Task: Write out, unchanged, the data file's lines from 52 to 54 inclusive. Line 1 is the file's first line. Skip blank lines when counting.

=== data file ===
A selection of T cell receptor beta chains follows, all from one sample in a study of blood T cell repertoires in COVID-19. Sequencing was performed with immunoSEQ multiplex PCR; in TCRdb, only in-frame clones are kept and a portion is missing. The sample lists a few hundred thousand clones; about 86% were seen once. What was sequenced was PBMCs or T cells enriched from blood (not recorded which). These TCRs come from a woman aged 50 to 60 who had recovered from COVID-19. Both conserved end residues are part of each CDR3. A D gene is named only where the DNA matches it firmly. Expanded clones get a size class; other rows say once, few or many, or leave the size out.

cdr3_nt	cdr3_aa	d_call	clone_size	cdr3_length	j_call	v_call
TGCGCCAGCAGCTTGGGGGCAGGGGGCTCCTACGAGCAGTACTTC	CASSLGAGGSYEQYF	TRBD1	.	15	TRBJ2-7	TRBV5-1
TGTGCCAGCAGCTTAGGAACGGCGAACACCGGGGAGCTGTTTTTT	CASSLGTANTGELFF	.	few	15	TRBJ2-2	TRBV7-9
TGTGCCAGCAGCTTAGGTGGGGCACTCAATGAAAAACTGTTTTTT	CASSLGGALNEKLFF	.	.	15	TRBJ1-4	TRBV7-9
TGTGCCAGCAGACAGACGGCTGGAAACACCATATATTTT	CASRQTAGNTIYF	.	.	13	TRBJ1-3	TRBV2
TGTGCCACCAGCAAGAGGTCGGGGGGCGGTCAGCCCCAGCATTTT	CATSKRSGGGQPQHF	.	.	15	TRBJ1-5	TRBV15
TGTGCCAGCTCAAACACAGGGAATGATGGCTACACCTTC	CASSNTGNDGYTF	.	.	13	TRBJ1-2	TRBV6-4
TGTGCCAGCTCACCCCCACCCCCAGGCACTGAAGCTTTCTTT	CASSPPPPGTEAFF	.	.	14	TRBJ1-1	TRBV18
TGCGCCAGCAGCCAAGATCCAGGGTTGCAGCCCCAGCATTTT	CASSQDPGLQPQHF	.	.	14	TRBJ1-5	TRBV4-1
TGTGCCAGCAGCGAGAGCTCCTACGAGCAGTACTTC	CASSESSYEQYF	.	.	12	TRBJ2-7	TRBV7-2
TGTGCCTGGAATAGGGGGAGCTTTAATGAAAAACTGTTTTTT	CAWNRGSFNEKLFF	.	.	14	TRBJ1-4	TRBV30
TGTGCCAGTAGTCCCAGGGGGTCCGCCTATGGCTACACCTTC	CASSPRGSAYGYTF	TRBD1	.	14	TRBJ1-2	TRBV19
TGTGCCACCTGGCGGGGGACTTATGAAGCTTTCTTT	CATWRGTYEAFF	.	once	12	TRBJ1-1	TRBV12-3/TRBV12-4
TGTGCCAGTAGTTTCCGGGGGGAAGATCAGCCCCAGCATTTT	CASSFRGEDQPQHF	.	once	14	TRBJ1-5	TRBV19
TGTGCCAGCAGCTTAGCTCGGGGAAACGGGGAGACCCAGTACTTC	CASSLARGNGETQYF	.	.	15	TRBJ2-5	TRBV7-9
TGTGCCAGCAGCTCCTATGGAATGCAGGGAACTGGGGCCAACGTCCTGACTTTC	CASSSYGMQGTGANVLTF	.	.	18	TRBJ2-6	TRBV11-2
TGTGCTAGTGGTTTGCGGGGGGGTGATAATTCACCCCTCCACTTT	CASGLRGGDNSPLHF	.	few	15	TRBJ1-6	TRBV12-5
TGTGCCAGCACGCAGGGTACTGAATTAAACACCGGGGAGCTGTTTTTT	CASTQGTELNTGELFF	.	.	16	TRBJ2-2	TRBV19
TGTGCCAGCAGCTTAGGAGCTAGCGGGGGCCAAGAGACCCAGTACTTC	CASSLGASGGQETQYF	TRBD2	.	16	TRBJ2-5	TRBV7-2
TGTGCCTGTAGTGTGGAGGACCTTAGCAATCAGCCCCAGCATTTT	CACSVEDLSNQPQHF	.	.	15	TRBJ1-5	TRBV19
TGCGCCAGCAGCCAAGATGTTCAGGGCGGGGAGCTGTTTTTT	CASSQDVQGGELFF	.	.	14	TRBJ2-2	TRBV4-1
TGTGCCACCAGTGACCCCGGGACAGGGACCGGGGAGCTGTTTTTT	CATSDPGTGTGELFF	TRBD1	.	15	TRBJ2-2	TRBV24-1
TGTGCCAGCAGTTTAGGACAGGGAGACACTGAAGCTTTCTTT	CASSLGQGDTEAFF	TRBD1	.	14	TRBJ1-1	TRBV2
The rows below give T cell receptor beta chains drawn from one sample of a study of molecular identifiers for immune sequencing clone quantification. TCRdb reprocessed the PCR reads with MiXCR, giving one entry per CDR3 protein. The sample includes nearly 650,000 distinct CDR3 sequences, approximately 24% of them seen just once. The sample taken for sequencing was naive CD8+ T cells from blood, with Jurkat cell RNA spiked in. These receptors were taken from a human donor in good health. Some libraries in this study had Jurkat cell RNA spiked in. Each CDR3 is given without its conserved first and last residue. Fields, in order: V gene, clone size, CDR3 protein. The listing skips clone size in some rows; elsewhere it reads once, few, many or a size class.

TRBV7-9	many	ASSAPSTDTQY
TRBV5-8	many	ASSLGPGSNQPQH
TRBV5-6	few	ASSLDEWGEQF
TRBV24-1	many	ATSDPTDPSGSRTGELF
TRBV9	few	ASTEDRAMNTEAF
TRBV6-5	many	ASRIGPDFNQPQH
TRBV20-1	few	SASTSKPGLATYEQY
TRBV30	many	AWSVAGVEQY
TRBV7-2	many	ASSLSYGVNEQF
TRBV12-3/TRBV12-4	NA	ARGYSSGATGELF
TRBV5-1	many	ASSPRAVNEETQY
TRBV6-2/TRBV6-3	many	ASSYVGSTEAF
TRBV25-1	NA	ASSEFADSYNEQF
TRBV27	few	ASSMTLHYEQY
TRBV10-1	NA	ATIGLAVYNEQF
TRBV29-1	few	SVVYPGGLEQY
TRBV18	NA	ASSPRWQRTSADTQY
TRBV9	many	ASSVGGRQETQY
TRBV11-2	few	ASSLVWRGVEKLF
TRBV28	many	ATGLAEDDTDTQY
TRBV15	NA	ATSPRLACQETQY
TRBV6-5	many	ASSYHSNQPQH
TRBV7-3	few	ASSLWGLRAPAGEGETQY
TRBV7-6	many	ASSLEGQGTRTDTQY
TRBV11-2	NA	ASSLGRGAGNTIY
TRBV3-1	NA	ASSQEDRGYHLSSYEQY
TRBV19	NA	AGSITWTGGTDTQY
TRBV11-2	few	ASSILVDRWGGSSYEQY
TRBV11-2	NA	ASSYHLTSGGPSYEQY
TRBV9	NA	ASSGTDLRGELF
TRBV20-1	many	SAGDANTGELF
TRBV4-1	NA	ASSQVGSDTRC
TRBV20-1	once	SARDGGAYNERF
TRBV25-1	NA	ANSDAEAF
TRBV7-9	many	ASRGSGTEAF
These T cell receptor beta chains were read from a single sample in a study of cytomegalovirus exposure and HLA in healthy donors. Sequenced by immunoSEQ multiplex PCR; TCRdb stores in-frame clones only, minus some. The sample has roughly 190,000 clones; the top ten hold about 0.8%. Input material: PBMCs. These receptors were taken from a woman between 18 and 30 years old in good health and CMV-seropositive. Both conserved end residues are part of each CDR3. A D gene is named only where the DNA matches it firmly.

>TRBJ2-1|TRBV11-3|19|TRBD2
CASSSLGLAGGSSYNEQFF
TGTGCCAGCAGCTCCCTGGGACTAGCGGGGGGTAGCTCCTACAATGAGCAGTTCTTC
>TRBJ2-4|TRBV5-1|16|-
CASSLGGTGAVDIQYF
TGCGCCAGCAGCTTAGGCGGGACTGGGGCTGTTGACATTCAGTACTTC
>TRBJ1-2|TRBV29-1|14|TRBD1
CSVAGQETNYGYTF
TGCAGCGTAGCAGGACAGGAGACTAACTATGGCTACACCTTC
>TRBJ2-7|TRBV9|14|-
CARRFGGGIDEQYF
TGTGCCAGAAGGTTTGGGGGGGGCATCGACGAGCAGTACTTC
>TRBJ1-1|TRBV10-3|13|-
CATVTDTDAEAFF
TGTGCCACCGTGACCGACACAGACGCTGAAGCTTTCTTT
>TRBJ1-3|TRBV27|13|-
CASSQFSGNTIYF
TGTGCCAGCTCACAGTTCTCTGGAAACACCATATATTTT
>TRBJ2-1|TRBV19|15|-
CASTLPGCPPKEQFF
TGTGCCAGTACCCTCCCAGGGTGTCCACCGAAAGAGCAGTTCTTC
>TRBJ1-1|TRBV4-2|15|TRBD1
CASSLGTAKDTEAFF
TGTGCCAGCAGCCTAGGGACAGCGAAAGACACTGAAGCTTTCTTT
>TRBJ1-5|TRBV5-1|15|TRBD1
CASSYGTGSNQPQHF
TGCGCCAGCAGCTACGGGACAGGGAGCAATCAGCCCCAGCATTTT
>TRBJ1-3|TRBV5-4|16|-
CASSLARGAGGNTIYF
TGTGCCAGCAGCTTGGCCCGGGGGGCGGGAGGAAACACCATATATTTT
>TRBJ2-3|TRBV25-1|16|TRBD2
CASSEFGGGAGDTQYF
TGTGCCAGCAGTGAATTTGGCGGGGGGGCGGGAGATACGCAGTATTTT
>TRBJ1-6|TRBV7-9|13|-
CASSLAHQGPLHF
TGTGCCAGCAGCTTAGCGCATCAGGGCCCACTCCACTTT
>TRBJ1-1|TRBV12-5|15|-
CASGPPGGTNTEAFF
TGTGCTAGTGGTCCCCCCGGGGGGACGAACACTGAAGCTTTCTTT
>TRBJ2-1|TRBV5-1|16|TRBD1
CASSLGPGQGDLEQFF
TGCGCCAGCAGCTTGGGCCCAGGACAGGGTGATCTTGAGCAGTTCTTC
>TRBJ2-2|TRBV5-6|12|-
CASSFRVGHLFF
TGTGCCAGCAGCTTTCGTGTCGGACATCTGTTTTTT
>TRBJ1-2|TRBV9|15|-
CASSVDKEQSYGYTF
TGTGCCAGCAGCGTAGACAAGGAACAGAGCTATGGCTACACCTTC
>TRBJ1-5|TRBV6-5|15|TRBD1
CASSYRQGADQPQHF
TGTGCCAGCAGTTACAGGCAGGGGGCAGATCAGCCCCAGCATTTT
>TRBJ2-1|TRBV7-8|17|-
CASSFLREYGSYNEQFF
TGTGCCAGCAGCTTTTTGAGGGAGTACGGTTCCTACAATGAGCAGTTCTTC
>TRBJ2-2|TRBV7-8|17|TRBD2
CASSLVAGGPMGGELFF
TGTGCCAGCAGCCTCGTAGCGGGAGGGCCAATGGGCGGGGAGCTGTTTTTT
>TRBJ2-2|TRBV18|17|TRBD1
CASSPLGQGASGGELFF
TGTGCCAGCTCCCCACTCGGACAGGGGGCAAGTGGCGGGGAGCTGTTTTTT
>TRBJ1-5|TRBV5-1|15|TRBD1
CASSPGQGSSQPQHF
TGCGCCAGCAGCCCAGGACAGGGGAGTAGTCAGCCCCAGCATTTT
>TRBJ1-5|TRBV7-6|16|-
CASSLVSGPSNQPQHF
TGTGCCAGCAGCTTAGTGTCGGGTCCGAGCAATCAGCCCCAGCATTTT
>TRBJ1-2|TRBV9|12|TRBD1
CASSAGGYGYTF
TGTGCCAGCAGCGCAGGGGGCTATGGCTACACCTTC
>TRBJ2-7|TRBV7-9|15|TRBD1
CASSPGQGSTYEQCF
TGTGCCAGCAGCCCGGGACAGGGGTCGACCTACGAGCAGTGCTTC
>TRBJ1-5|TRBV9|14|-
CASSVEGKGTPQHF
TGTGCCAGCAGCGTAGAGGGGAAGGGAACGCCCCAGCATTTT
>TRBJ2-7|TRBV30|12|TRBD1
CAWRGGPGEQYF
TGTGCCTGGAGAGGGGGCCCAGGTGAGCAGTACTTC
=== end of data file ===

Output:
TRBV19	NA	AGSITWTGGTDTQY
TRBV11-2	few	ASSILVDRWGGSSYEQY
TRBV11-2	NA	ASSYHLTSGGPSYEQY